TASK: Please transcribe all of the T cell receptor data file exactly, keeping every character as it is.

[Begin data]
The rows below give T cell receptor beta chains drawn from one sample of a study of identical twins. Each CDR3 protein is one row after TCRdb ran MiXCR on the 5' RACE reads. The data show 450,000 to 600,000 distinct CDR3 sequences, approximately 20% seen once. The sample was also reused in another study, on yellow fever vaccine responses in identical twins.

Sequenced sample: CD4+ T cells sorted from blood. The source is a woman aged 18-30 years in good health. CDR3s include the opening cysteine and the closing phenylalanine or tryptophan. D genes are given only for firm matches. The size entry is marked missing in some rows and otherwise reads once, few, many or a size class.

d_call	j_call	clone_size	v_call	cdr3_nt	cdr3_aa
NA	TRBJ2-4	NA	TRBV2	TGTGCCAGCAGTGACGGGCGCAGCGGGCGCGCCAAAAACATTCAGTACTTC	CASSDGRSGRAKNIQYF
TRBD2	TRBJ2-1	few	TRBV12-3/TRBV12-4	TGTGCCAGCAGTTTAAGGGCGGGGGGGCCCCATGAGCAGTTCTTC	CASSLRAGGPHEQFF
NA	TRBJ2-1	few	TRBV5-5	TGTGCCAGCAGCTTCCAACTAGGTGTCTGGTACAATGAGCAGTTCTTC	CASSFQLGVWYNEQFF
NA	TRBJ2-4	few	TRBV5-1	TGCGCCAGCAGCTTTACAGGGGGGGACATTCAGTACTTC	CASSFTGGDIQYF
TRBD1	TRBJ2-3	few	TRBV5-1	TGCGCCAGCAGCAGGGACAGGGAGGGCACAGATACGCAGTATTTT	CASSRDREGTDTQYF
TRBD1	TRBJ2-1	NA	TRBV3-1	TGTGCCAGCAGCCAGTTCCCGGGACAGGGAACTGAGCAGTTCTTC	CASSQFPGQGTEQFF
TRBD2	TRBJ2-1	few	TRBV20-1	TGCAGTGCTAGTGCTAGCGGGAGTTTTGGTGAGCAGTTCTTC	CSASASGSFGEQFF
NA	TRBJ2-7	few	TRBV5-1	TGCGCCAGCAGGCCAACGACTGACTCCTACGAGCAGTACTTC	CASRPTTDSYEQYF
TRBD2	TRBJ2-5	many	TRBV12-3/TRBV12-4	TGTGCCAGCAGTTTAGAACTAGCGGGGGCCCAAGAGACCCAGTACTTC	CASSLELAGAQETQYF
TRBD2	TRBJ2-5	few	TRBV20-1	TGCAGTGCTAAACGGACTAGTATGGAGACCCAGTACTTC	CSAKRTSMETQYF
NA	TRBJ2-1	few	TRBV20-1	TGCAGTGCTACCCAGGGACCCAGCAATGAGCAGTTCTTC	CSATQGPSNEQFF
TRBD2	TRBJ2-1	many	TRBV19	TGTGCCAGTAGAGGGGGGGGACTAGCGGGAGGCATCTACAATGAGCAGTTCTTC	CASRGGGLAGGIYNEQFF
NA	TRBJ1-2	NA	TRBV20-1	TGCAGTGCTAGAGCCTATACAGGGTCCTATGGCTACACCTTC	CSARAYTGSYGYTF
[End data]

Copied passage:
The rows below give T cell receptor beta chains drawn from one sample of a study of identical twins. Each CDR3 protein is one row after TCRdb ran MiXCR on the 5' RACE reads. The data show 450,000 to 600,000 distinct CDR3 sequences, approximately 20% seen once. The sample was also reused in another study, on yellow fever vaccine responses in identical twins.

Sequenced sample: CD4+ T cells sorted from blood. The source is a woman aged 18-30 years in good health. CDR3s include the opening cysteine and the closing phenylalanine or tryptophan. D genes are given only for firm matches. The size entry is marked missing in some rows and otherwise reads once, few, many or a size class.

d_call	j_call	clone_size	v_call	cdr3_nt	cdr3_aa
NA	TRBJ2-4	NA	TRBV2	TGTGCCAGCAGTGACGGGCGCAGCGGGCGCGCCAAAAACATTCAGTACTTC	CASSDGRSGRAKNIQYF
TRBD2	TRBJ2-1	few	TRBV12-3/TRBV12-4	TGTGCCAGCAGTTTAAGGGCGGGGGGGCCCCATGAGCAGTTCTTC	CASSLRAGGPHEQFF
NA	TRBJ2-1	few	TRBV5-5	TGTGCCAGCAGCTTCCAACTAGGTGTCTGGTACAATGAGCAGTTCTTC	CASSFQLGVWYNEQFF
NA	TRBJ2-4	few	TRBV5-1	TGCGCCAGCAGCTTTACAGGGGGGGACATTCAGTACTTC	CASSFTGGDIQYF
TRBD1	TRBJ2-3	few	TRBV5-1	TGCGCCAGCAGCAGGGACAGGGAGGGCACAGATACGCAGTATTTT	CASSRDREGTDTQYF
TRBD1	TRBJ2-1	NA	TRBV3-1	TGTGCCAGCAGCCAGTTCCCGGGACAGGGAACTGAGCAGTTCTTC	CASSQFPGQGTEQFF
TRBD2	TRBJ2-1	few	TRBV20-1	TGCAGTGCTAGTGCTAGCGGGAGTTTTGGTGAGCAGTTCTTC	CSASASGSFGEQFF
NA	TRBJ2-7	few	TRBV5-1	TGCGCCAGCAGGCCAACGACTGACTCCTACGAGCAGTACTTC	CASRPTTDSYEQYF
TRBD2	TRBJ2-5	many	TRBV12-3/TRBV12-4	TGTGCCAGCAGTTTAGAACTAGCGGGGGCCCAAGAGACCCAGTACTTC	CASSLELAGAQETQYF
TRBD2	TRBJ2-5	few	TRBV20-1	TGCAGTGCTAAACGGACTAGTATGGAGACCCAGTACTTC	CSAKRTSMETQYF
NA	TRBJ2-1	few	TRBV20-1	TGCAGTGCTACCCAGGGACCCAGCAATGAGCAGTTCTTC	CSATQGPSNEQFF
TRBD2	TRBJ2-1	many	TRBV19	TGTGCCAGTAGAGGGGGGGGACTAGCGGGAGGCATCTACAATGAGCAGTTCTTC	CASRGGGLAGGIYNEQFF
NA	TRBJ1-2	NA	TRBV20-1	TGCAGTGCTAGAGCCTATACAGGGTCCTATGGCTACACCTTC	CSARAYTGSYGYTF